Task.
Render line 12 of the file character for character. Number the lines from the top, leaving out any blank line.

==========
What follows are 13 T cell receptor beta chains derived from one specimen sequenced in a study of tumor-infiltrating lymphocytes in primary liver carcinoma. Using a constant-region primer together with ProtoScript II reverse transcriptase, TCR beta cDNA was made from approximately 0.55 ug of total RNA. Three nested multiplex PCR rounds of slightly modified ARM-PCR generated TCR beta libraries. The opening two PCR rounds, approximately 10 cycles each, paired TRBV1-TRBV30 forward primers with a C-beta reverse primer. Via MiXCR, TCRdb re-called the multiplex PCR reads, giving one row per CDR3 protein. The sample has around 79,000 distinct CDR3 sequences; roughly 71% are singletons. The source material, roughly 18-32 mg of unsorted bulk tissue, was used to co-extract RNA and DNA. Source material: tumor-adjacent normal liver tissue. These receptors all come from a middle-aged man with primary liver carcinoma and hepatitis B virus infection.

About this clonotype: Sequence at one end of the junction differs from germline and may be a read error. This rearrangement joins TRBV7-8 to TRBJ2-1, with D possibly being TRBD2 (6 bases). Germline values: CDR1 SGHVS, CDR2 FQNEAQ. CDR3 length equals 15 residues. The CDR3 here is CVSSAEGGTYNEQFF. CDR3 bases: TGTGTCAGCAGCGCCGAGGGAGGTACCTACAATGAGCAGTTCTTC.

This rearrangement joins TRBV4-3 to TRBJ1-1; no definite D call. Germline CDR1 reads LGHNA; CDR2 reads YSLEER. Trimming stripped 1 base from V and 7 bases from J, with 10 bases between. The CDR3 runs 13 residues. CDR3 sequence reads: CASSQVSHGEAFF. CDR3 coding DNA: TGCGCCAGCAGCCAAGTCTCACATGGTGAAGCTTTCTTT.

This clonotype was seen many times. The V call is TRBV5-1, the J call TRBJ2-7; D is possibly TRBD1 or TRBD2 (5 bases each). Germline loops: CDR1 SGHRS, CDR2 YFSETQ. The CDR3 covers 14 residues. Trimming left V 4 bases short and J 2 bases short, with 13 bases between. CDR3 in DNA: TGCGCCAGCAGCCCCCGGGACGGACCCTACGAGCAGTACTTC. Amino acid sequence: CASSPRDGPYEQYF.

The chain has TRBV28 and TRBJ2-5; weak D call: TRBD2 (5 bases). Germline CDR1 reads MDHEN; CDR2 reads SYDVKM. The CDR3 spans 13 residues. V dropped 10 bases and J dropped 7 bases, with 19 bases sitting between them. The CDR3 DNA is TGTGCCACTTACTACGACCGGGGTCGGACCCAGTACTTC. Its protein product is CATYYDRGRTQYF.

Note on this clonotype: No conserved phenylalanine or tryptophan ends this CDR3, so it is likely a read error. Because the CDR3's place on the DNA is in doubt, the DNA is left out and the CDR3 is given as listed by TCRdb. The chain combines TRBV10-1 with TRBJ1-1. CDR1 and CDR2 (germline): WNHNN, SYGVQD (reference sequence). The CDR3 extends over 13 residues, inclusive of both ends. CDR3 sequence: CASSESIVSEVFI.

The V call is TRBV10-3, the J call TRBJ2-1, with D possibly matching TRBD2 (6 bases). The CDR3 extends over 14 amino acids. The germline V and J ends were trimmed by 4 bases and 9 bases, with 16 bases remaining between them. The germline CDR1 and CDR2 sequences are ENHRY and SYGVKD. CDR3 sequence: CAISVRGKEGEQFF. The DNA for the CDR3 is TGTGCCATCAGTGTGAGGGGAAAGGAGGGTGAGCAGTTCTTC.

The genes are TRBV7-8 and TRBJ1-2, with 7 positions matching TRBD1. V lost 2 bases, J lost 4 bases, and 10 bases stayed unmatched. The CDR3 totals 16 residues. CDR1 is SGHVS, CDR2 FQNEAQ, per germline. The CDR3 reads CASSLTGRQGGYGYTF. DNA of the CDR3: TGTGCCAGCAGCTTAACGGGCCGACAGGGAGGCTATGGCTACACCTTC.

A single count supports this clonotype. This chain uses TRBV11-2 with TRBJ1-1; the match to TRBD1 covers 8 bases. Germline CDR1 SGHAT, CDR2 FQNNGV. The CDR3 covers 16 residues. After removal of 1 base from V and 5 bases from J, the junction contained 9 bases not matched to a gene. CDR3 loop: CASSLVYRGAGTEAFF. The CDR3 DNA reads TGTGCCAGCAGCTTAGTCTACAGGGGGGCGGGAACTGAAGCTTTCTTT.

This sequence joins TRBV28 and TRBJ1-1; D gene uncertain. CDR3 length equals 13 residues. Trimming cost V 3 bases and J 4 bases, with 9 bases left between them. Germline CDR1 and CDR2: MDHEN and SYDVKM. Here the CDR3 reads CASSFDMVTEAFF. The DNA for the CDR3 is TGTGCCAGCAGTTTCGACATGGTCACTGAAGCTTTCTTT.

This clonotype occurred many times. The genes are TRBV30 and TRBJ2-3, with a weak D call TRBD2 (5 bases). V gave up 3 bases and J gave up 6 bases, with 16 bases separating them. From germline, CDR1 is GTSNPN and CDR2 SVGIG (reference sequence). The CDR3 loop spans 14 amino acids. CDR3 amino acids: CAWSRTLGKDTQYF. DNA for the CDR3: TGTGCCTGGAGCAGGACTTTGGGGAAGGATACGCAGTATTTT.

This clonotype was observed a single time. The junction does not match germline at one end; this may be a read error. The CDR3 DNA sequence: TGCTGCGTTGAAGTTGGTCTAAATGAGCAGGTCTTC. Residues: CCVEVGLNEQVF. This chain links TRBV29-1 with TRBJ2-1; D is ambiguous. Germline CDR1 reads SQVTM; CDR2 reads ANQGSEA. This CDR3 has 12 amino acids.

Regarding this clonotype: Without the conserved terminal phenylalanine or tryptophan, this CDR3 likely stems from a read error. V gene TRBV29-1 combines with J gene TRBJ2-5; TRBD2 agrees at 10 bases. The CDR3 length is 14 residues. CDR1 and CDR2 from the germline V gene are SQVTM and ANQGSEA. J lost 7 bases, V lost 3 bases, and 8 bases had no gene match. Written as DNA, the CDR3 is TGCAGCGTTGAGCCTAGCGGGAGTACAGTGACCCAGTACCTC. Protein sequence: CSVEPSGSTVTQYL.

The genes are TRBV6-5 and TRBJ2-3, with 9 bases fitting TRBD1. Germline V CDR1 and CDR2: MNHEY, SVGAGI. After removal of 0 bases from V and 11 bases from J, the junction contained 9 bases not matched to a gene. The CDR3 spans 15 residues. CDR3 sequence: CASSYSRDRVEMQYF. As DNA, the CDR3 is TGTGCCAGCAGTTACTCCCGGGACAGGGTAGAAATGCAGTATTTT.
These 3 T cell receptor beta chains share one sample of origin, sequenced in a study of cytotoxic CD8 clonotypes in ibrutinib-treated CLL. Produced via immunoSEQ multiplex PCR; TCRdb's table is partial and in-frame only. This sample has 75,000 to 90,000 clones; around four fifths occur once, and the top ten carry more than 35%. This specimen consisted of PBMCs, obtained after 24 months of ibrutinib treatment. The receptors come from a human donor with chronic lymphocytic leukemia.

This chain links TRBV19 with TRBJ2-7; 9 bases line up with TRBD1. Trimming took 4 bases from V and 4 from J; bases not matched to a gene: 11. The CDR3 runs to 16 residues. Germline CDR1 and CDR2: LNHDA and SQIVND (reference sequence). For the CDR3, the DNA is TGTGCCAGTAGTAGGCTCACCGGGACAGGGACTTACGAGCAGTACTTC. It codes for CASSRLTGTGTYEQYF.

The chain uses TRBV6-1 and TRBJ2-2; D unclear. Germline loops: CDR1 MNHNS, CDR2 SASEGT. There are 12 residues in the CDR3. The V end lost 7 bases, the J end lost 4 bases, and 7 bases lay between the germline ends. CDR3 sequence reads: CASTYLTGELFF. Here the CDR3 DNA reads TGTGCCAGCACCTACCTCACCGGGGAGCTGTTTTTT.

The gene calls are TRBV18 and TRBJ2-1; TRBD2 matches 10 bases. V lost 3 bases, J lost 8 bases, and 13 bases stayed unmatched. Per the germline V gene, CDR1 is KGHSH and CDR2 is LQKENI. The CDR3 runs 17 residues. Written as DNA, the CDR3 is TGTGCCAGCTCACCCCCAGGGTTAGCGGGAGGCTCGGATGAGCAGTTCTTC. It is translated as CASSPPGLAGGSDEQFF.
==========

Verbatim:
This clonotype was observed a single time. The junction does not match germline at one end; this may be a read error. The CDR3 DNA sequence: TGCTGCGTTGAAGTTGGTCTAAATGAGCAGGTCTTC. Residues: CCVEVGLNEQVF. This chain links TRBV29-1 with TRBJ2-1; D is ambiguous. Germline CDR1 reads SQVTM; CDR2 reads ANQGSEA. This CDR3 has 12 amino acids.